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How to grow vegetables in the smallest of plots

Growing veg and other edibles might seem like an impossible dream for those without the luxury of a garden or allotment. But with a little imagination, one can make even the tightest of spaces pay

Emma Townshend
Friday 18 September 2015 03:18 BST
Documentary maker Ian Cheney's New York Truck Farm mobile education project
Documentary maker Ian Cheney's New York Truck Farm mobile education project (Mark Diacono)

What can you really do with a balcony garden? People claim you can grow edibles up there, lugging bags of compost back from Homebase on a bicycle and then up three flights of stairs, but surely that’s exaggeration? And what about those probable liars who reckon they can make a whole salad from things they’re growing in salvaged cooking-oil tins perched on their doorsteps?

I am as inclined as the next massive cynic to be sceptical about these claims, but garden writer and allotment expert Lia Leendertz takes the opposite view. Last year she made it her mission to track down people who grow veg in what I consider ridiculously cramped conditions, yet who produce pretty edible crops in most cases. “So many people don’t have much space to grow in, but the small spaces they do have can be really productive. I wanted to show it could be done.”

Leendertz’s new book is a collaboration with photographer and gardener Mark Diacono, who captured both crops and croppers with warmth and humour. From a floating orchard on a boat to sprouts in windowsill jars and Dawn Isaac’s much-too-good-to-eat hanging lettuce ball, these are gardeners tackling space issues with wit and enthusiasm.

Bristol artist Nell Nile's light-filled second-floor balcony (Mark Diacono)

Leendertz has good answers to all my concerns about the trickiness of raising a crop in such confined spaces: “In a way, it’s a lot easier than doing it on a big scale. If you have your growing space close at hand, you can check on it every day. If you have your pot on a step you walk past every morning, you will notice when it needs water, and when it’s ripe, you will harvest at exactly the right moment. It removes a whole layer of the work: the ‘I’ve got to get down to the allotment’ bit.”

But she’s also clear on the difficulties of growing without a garden. “The most successful ones,” she says, tactfully, “had good, straightforward watering systems. And on a timer, so it’s all done regularly, little and often, just as the plants need it.”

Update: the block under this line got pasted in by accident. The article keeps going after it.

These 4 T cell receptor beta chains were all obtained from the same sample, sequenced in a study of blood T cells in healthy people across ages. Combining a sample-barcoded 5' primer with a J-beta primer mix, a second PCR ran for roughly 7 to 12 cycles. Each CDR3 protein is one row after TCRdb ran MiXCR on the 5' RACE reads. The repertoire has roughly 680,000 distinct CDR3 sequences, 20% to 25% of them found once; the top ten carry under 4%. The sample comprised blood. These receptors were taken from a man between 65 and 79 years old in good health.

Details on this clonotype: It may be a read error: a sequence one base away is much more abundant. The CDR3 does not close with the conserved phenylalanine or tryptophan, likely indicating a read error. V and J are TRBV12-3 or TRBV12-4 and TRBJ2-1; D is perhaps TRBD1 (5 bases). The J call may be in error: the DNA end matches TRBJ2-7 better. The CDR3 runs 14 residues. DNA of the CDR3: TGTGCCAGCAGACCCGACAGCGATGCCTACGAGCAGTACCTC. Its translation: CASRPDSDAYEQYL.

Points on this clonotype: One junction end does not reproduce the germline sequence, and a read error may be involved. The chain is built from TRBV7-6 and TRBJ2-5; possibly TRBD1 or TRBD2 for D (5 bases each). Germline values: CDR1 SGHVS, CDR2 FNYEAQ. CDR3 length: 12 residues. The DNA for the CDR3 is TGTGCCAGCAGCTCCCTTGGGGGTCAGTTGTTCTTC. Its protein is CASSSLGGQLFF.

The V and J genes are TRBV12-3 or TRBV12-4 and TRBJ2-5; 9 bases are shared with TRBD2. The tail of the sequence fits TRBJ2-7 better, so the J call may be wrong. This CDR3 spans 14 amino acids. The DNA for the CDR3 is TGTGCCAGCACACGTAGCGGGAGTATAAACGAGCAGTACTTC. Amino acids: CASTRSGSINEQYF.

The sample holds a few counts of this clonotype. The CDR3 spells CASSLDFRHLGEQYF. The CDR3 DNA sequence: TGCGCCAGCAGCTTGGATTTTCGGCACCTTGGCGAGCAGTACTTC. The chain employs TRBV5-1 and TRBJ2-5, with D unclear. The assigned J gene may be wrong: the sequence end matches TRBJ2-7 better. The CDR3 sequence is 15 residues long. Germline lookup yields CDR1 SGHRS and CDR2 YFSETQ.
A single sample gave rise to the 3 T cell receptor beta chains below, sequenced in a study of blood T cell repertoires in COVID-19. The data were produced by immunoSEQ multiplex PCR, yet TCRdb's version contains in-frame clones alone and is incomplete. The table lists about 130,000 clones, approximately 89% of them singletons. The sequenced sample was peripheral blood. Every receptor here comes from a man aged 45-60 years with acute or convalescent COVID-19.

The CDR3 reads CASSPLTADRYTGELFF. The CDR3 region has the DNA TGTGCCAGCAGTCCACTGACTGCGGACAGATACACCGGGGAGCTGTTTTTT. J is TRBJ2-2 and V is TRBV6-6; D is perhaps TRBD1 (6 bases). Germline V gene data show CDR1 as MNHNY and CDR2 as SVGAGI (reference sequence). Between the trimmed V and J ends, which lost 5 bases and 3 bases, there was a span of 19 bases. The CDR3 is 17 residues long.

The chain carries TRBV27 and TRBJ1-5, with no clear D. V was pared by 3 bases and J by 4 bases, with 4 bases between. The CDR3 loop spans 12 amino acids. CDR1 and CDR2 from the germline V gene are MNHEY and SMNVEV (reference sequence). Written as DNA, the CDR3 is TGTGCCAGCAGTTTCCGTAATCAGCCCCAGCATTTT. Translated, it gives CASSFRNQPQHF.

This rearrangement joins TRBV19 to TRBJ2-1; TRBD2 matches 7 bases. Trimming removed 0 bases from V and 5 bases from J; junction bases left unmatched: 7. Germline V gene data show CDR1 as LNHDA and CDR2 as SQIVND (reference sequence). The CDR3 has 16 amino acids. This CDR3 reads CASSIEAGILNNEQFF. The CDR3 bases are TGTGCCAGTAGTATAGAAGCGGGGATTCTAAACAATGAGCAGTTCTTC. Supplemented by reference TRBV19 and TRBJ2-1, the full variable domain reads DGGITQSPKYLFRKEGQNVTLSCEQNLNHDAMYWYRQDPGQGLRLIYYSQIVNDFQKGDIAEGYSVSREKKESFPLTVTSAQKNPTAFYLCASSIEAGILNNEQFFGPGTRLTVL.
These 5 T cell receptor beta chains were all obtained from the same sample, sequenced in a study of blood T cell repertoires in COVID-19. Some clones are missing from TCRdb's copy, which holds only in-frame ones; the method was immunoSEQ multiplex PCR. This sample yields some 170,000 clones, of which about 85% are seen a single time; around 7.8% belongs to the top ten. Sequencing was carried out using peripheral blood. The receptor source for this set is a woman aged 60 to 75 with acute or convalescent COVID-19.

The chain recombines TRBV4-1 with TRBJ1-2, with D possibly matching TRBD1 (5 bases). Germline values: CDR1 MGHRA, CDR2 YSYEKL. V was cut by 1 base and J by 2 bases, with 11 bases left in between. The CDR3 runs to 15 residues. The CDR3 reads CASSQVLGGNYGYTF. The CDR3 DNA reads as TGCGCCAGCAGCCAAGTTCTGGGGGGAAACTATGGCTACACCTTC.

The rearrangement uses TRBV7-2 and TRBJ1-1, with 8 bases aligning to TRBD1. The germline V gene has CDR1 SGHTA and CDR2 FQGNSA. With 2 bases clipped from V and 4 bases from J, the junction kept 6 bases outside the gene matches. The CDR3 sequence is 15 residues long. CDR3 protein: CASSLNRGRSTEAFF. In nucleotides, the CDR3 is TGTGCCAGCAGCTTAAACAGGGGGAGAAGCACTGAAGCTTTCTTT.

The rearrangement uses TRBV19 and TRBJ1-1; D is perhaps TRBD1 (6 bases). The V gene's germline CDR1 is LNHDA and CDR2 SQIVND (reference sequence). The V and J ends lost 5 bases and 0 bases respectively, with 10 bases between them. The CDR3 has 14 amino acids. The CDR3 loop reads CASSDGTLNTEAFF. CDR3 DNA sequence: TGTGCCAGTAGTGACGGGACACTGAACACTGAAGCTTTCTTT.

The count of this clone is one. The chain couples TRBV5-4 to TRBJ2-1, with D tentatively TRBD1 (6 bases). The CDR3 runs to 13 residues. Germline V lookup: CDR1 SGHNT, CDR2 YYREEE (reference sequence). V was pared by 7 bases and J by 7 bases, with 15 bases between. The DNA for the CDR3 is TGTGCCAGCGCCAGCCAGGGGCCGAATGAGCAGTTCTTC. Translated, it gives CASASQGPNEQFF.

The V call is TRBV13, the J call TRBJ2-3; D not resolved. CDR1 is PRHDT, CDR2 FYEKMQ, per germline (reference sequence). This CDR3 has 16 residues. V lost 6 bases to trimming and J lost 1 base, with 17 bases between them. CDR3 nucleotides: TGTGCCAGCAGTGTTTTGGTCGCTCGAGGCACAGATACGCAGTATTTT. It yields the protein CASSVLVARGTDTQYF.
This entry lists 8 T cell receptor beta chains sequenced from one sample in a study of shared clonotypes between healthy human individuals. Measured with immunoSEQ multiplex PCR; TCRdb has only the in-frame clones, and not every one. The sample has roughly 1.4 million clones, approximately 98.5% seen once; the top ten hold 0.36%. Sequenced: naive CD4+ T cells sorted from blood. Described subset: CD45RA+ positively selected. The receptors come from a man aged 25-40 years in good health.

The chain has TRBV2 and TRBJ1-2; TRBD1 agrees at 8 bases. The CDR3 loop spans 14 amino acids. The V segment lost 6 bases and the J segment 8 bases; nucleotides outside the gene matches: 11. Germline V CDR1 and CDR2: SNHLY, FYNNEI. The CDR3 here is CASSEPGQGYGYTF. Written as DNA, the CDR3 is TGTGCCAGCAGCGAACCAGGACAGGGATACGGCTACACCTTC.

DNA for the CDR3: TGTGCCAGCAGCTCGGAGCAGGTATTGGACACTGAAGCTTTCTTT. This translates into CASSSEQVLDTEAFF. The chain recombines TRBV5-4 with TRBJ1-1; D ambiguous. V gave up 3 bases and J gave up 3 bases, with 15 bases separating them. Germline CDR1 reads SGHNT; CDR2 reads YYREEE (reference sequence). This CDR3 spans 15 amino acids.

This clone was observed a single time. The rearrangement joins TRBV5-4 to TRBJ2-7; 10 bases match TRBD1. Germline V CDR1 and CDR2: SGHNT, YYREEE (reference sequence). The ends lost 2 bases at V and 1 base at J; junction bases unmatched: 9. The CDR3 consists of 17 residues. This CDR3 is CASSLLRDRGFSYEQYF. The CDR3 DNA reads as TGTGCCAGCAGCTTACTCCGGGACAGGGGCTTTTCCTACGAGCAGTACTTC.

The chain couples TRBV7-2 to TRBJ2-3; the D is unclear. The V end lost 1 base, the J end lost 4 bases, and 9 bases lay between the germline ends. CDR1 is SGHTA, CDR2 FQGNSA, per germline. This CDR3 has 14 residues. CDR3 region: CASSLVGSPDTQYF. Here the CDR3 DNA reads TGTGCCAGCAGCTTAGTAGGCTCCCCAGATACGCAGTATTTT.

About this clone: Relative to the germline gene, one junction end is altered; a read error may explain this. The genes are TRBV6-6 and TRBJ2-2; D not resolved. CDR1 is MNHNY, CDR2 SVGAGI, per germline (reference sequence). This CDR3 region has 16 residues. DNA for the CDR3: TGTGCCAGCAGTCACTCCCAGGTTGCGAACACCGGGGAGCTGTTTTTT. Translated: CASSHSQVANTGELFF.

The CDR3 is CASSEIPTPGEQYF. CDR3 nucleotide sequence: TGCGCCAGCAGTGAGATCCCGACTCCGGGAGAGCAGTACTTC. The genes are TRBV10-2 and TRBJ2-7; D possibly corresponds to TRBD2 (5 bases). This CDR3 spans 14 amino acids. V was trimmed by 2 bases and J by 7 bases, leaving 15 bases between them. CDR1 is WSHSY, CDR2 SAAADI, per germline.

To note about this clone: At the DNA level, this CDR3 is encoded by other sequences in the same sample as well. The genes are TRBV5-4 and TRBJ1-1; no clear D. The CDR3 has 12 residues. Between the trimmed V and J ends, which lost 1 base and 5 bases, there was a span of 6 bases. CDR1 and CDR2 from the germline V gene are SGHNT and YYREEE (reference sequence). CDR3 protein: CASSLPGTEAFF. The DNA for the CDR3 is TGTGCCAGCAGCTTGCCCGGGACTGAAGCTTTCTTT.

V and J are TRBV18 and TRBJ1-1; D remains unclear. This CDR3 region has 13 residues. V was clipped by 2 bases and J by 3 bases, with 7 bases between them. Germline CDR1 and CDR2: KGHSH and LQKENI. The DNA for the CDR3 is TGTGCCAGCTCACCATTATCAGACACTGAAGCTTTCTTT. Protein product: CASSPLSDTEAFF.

Pennants Plants nursery gardener Fiona Blackmore's edible wheelbarrow (Mark Diacono)

Leendertz has practical experience of growing on her own veranda at home. “We have a waterbutt,” she explains, and the warmth near the house allows some exotic pot crops: “Nectarines and peaches. Each tree gives between six and 10 fruits.”

So now I feel confident enough to bring up the dreaded topic: molluscs. She laughs, and tells me about one of the growers in her book. “Wendy’s roof garden is 20 metres up. I said: ‘Well at least there’s no slug problem up here.’ And she said: ‘Don’t be so sure!’ Twenty metres up!”

Leendertz’s gardeners are in autumn crop mode at the moment, but it’s not too late in the season to start off some cold-weather salads, such as winter mustards, rocket and lamb’s lettuce. “As it’s now getting a bit cold to sow direct, look in your local garden centre for plants that have already got going. Or order from Delfland,” she suggests – her favourite organic mail-order supplier, currently offering a bumper pack of 12 winter salad plants for £8.25 plus postage. One of the sweetest of the try-this-at-home projects in her book features these very salad leaves, grown in an old colander.

Artist and composer Joel Bird's roof-top allotment, constructed on his self-built art and music studios (Mark Diacono)

Many of the growers Leendertz talked to are focused on one particular aspect of growing: flavour. “Only a few people were doing the big, bulky, blander crops; there were often lots of big flavours crammed into one little space.” The steps of Mark Diacono’s writing hut offer the perfect demonstration, with a “tea garden” incorporating all kinds of non-caffeine options, from lemon verbena to his choice Tasmanian mountain mint.

So, I ask Leendertz, any suggestions for those horrible slugs? “Copper tape,” she says. “Nematodes don’t really work in container gardens, as the soil doesn’t stay damp enough. But copper tape around the tops of the pots does a great job.”

‘My Tiny Veg Plot: Grow Your Own in Surprisingly Small Spaces’ is published by Pavilion at £14.99

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